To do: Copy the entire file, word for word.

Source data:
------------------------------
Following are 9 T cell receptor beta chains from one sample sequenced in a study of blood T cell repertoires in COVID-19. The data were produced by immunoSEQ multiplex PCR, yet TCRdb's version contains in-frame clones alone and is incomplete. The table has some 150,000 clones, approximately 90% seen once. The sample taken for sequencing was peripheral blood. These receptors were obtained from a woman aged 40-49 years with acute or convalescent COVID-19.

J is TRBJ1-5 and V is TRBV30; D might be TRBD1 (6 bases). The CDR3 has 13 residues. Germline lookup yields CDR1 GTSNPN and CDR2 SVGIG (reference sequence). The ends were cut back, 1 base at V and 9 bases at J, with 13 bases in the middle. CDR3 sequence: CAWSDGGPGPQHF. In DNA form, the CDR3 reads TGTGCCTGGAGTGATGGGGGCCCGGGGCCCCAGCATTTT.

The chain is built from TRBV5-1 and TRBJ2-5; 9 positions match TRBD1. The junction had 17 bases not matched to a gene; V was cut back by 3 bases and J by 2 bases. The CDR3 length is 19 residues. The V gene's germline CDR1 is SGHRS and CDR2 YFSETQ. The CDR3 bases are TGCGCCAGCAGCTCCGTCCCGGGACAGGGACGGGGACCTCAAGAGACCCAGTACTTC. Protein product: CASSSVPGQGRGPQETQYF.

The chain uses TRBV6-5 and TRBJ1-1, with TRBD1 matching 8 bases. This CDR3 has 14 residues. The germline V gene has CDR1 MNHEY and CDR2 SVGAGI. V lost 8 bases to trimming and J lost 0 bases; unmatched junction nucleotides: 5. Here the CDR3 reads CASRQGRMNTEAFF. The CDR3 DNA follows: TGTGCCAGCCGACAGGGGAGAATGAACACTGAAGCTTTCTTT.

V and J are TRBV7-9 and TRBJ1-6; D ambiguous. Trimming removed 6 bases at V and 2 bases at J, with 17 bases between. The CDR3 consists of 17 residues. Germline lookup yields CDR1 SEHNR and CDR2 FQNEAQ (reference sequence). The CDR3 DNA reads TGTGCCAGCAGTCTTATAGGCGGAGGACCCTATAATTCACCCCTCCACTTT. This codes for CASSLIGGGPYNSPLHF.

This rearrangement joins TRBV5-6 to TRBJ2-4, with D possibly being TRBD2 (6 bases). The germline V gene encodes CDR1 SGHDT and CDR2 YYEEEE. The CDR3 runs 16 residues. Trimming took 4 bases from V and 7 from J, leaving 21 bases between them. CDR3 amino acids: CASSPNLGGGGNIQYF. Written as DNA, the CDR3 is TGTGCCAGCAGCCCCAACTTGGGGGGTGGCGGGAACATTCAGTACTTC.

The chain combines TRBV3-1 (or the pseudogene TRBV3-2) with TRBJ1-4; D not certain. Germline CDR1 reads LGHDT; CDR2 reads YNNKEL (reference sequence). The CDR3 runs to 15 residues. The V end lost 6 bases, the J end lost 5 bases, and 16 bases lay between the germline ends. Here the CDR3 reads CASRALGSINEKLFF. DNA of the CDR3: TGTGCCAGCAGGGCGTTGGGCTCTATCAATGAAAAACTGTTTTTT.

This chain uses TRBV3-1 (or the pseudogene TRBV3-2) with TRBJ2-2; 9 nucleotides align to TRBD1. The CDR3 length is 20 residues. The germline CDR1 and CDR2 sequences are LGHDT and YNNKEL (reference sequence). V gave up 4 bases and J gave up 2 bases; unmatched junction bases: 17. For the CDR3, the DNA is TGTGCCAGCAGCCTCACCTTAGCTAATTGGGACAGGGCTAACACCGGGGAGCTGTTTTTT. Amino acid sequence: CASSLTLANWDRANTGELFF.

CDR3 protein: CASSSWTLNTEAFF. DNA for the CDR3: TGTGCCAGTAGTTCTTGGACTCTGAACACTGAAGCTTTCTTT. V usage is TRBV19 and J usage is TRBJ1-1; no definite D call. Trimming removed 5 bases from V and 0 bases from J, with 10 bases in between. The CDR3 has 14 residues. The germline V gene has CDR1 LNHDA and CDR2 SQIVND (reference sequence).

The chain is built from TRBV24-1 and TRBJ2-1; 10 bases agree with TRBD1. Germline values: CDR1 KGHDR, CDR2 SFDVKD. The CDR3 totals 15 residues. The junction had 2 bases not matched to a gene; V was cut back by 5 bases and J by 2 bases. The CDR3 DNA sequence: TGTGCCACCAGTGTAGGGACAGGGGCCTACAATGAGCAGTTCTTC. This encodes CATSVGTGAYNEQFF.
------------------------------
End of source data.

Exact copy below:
Following are 9 T cell receptor beta chains from one sample sequenced in a study of blood T cell repertoires in COVID-19. The data were produced by immunoSEQ multiplex PCR, yet TCRdb's version contains in-frame clones alone and is incomplete. The table has some 150,000 clones, approximately 90% seen once. The sample taken for sequencing was peripheral blood. These receptors were obtained from a woman aged 40-49 years with acute or convalescent COVID-19.

J is TRBJ1-5 and V is TRBV30; D might be TRBD1 (6 bases). The CDR3 has 13 residues. Germline lookup yields CDR1 GTSNPN and CDR2 SVGIG (reference sequence). The ends were cut back, 1 base at V and 9 bases at J, with 13 bases in the middle. CDR3 sequence: CAWSDGGPGPQHF. In DNA form, the CDR3 reads TGTGCCTGGAGTGATGGGGGCCCGGGGCCCCAGCATTTT.

The chain is built from TRBV5-1 and TRBJ2-5; 9 positions match TRBD1. The junction had 17 bases not matched to a gene; V was cut back by 3 bases and J by 2 bases. The CDR3 length is 19 residues. The V gene's germline CDR1 is SGHRS and CDR2 YFSETQ. The CDR3 bases are TGCGCCAGCAGCTCCGTCCCGGGACAGGGACGGGGACCTCAAGAGACCCAGTACTTC. Protein product: CASSSVPGQGRGPQETQYF.

The chain uses TRBV6-5 and TRBJ1-1, with TRBD1 matching 8 bases. This CDR3 has 14 residues. The germline V gene has CDR1 MNHEY and CDR2 SVGAGI. V lost 8 bases to trimming and J lost 0 bases; unmatched junction nucleotides: 5. Here the CDR3 reads CASRQGRMNTEAFF. The CDR3 DNA follows: TGTGCCAGCCGACAGGGGAGAATGAACACTGAAGCTTTCTTT.

V and J are TRBV7-9 and TRBJ1-6; D ambiguous. Trimming removed 6 bases at V and 2 bases at J, with 17 bases between. The CDR3 consists of 17 residues. Germline lookup yields CDR1 SEHNR and CDR2 FQNEAQ (reference sequence). The CDR3 DNA reads TGTGCCAGCAGTCTTATAGGCGGAGGACCCTATAATTCACCCCTCCACTTT. This codes for CASSLIGGGPYNSPLHF.

This rearrangement joins TRBV5-6 to TRBJ2-4, with D possibly being TRBD2 (6 bases). The germline V gene encodes CDR1 SGHDT and CDR2 YYEEEE. The CDR3 runs 16 residues. Trimming took 4 bases from V and 7 from J, leaving 21 bases between them. CDR3 amino acids: CASSPNLGGGGNIQYF. Written as DNA, the CDR3 is TGTGCCAGCAGCCCCAACTTGGGGGGTGGCGGGAACATTCAGTACTTC.

The chain combines TRBV3-1 (or the pseudogene TRBV3-2) with TRBJ1-4; D not certain. Germline CDR1 reads LGHDT; CDR2 reads YNNKEL (reference sequence). The CDR3 runs to 15 residues. The V end lost 6 bases, the J end lost 5 bases, and 16 bases lay between the germline ends. Here the CDR3 reads CASRALGSINEKLFF. DNA of the CDR3: TGTGCCAGCAGGGCGTTGGGCTCTATCAATGAAAAACTGTTTTTT.

This chain uses TRBV3-1 (or the pseudogene TRBV3-2) with TRBJ2-2; 9 nucleotides align to TRBD1. The CDR3 length is 20 residues. The germline CDR1 and CDR2 sequences are LGHDT and YNNKEL (reference sequence). V gave up 4 bases and J gave up 2 bases; unmatched junction bases: 17. For the CDR3, the DNA is TGTGCCAGCAGCCTCACCTTAGCTAATTGGGACAGGGCTAACACCGGGGAGCTGTTTTTT. Amino acid sequence: CASSLTLANWDRANTGELFF.

CDR3 protein: CASSSWTLNTEAFF. DNA for the CDR3: TGTGCCAGTAGTTCTTGGACTCTGAACACTGAAGCTTTCTTT. V usage is TRBV19 and J usage is TRBJ1-1; no definite D call. Trimming removed 5 bases from V and 0 bases from J, with 10 bases in between. The CDR3 has 14 residues. The germline V gene has CDR1 LNHDA and CDR2 SQIVND (reference sequence).

The chain is built from TRBV24-1 and TRBJ2-1; 10 bases agree with TRBD1. Germline values: CDR1 KGHDR, CDR2 SFDVKD. The CDR3 totals 15 residues. The junction had 2 bases not matched to a gene; V was cut back by 5 bases and J by 2 bases. The CDR3 DNA sequence: TGTGCCACCAGTGTAGGGACAGGGGCCTACAATGAGCAGTTCTTC. This encodes CATSVGTGAYNEQFF.